I can’t decide which post I want to write – the one about perfectionism, the one about getting naked, or the one about handling criticism. All three have been on my mind lately, rumbling around in my brain, writing themselves in my head when I’m driving, or in the shower, or on the phone so I can’t stop easily to get my thoughts down on paper.
All three are on my mind now too, so rather than tease one out and shape it into a post, let’s talk about all three. I think they’re related anyway, the undercurrents of a creative life.
… On perfectionism
Last night I woke up in the middle of the night and on my way to the bathroom, I thought this: the Love Essays don’t have to be perfect, they have to be honest; they have to be true. It was a reassuring thought, but I had to let it to go because waking up in the middle of the night is a dicey proposition for me. If I let my brain get started on even the tiniest of things, there’s a good chance I won’t be able to coax it back to sleep. Thinking about all the times when my desire to write something dazzling and masterful has prevented me from writing anything at all is a sure way to be up all night.
I was able to go back to sleep by telling myself I didn’t need to write a post on the dangers of perfectionism. I could just show you Robin Black’s piece, “Writer’s Block: On The Persistence of Demons” because it’s all about the stultifying effects of wanting to write (be, live) perfect.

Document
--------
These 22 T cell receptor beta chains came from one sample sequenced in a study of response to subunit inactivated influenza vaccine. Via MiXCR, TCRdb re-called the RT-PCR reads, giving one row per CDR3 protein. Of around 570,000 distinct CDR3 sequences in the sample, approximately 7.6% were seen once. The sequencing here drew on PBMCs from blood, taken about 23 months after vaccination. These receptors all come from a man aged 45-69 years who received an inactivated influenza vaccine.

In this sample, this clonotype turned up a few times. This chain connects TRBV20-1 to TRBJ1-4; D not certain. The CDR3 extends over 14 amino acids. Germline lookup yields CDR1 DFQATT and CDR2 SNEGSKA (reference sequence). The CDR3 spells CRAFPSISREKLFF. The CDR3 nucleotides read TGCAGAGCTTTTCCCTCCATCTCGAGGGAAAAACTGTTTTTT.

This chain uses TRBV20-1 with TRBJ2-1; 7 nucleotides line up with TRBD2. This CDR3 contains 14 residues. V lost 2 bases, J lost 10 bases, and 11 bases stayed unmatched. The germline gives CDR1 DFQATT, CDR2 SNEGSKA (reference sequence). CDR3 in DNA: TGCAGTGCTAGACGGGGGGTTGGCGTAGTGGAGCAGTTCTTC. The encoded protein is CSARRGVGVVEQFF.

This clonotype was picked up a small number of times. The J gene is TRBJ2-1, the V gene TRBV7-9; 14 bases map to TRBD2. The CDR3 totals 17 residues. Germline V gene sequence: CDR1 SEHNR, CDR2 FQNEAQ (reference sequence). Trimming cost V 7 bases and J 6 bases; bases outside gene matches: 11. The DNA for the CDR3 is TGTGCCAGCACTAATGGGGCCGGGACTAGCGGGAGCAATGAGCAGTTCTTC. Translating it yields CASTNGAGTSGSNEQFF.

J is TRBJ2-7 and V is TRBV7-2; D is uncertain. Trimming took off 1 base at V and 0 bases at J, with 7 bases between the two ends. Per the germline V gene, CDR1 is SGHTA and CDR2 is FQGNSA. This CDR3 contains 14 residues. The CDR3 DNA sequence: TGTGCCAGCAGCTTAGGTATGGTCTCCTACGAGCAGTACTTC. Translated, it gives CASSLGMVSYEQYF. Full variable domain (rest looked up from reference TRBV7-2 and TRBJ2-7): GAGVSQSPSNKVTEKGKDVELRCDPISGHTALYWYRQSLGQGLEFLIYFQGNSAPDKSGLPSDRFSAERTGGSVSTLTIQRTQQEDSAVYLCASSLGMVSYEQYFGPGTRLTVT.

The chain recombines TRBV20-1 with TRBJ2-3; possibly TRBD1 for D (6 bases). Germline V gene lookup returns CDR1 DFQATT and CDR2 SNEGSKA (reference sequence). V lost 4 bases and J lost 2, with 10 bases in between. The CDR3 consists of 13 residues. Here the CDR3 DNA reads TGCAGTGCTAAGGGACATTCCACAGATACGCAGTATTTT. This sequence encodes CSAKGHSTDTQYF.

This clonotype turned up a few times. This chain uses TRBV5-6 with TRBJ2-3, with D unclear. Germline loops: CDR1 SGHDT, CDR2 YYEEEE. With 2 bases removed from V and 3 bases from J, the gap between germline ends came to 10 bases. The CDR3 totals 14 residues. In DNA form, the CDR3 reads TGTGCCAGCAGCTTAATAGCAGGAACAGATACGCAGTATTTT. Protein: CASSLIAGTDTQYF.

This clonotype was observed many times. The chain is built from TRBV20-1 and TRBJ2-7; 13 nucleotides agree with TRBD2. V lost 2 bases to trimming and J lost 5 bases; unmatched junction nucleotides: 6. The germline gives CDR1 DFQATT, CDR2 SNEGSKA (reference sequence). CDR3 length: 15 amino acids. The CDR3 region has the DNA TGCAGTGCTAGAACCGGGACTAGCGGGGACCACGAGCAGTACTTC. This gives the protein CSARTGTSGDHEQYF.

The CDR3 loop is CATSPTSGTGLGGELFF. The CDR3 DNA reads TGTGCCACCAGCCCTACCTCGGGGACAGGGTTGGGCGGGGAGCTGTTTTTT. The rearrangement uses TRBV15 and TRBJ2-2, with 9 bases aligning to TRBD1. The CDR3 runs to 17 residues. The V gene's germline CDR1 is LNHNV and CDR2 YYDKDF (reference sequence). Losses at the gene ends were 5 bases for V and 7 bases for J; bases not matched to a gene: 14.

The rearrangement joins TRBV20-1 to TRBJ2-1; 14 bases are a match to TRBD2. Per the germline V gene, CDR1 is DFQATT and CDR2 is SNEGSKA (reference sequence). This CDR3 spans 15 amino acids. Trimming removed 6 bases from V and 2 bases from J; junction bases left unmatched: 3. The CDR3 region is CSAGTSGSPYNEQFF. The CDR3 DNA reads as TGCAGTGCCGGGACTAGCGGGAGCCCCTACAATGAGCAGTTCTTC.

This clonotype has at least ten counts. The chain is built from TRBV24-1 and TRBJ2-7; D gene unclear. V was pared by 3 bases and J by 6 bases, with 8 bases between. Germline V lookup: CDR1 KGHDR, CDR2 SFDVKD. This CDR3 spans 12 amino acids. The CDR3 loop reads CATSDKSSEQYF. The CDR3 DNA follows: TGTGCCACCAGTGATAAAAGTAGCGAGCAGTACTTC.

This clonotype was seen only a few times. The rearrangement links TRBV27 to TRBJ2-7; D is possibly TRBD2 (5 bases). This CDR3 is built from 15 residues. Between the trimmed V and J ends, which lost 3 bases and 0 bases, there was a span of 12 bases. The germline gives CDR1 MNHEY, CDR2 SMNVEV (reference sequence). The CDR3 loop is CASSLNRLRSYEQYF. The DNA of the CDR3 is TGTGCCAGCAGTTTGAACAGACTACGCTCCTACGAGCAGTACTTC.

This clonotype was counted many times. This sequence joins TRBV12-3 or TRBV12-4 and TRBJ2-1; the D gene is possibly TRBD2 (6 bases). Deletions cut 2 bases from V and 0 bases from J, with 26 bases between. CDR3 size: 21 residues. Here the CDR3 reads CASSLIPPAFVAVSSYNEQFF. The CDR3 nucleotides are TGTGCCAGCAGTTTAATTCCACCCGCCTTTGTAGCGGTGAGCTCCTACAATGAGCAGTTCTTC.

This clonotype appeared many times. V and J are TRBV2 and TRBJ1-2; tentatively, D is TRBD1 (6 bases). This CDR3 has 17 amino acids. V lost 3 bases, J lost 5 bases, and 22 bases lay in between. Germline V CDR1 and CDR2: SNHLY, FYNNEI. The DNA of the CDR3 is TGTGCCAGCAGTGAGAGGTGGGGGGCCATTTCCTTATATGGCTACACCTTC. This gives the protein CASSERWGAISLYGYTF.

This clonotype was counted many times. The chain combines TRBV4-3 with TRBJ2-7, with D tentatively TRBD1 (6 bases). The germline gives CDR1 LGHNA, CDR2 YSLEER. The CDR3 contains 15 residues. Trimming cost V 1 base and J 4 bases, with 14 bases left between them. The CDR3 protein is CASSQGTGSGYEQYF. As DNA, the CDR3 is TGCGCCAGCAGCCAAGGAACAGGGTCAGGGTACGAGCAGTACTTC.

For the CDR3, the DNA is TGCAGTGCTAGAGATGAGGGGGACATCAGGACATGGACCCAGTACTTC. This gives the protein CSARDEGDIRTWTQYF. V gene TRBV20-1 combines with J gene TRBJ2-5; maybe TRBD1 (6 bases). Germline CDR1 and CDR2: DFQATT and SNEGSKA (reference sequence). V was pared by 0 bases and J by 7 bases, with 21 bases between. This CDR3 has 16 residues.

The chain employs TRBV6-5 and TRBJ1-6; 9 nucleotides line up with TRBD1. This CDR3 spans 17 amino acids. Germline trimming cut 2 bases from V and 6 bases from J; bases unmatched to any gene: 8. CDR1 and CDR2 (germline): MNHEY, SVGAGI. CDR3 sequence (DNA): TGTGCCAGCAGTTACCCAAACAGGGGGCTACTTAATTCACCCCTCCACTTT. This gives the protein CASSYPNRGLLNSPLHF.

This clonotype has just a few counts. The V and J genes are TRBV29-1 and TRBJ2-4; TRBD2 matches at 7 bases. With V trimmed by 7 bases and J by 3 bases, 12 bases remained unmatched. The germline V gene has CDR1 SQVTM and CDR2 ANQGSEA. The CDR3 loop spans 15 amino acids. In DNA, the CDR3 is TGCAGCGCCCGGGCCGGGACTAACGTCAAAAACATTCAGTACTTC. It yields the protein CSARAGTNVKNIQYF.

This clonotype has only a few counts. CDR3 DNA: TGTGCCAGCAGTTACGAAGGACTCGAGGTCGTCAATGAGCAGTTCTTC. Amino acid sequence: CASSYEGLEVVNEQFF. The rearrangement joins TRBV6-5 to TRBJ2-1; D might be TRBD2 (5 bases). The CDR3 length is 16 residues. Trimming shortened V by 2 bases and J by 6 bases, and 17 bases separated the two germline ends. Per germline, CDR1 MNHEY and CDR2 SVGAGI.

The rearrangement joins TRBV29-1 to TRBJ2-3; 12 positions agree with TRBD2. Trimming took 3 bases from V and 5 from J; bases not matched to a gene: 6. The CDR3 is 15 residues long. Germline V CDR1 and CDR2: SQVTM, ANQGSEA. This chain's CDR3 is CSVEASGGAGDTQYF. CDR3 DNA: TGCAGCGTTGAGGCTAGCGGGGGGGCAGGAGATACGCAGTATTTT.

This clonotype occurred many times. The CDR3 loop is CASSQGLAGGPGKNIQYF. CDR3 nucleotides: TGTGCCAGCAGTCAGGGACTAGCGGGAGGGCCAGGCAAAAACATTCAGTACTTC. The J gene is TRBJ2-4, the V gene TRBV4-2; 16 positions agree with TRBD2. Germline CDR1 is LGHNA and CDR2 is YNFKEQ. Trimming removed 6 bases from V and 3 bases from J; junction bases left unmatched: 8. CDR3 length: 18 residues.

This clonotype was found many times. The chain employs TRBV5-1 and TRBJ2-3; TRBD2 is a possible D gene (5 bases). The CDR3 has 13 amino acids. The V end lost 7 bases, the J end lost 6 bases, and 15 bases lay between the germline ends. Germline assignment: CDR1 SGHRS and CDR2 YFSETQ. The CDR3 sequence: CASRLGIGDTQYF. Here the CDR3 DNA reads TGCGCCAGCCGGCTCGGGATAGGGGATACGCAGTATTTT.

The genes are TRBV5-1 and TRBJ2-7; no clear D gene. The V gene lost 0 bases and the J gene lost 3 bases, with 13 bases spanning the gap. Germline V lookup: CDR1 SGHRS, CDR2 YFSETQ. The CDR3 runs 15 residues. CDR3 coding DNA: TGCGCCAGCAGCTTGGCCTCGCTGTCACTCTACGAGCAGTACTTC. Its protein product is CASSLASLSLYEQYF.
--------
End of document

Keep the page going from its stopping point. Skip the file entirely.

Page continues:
… On getting naked
In writing the Love Essays, I’m attempting a literary nakedness that is new to me. It’s not that I’ve never dug deep before; I have. But it’s different pouring myself into a fictional piece. Writing fiction is like dancing naked… but doing it under all my clothes so only I know. Writing openly about my own experiences… that’s more like pole dancing in a strip joint under a white-hot spotlight.
In her inspiring post for Writer Unboxed, author Robin LaFevers says:
In order to take our writing to the next level we must embrace our strange, unique, and often embarrassing selves and write about the things that really matter to us. We need to be willing to peel our own layers back until we reach that tender, raw, voiceless place—the place where our crunchiest stories come from.
I think that’s right. I spend a lot of time feeling jagged and uncertain these days, wondering as I write what to put in, what to leave out, certain I’ve nailed it one minute and then just as certain the next that I’ve fallen short. I think that’s okay. I think that’s how it feels to be in the “tender, raw, voiceless place.”
… On handling criticism
Here’s the thing about “the next level.” It’s scary. That’s why it’s called “the next level.” If it weren’t scary and challenging and occasionally nauseating, we’d call it something innocuous like, “right over there” or “just over yonder.” Let’s face it, taking your art (work, relationship, life) “just over yonder” is way less frightening than taking it to “the next level.”
The next level is scary and, by definition, unfamiliar. So when you get criticized there, told that you’re doing it wrong or that you are (as your demons have said) not good enough, it’s tempting to want to jump back to the level you know. But don’t. It’s not about your critics. It’s not about what other people think you should or shouldn’t do. It’s about you and your own unquestionable, unstoppable, dogged evolution… that especially crunchy story only you can tell.
(It’s true that I wrote that last part for me, but I’m leaving it in just in case you need to be reminded too. And if you’re feeling stung by a critic or critics, read this from Tara Sophia Mohr about the nature of feedback; it’ll make you feel better.)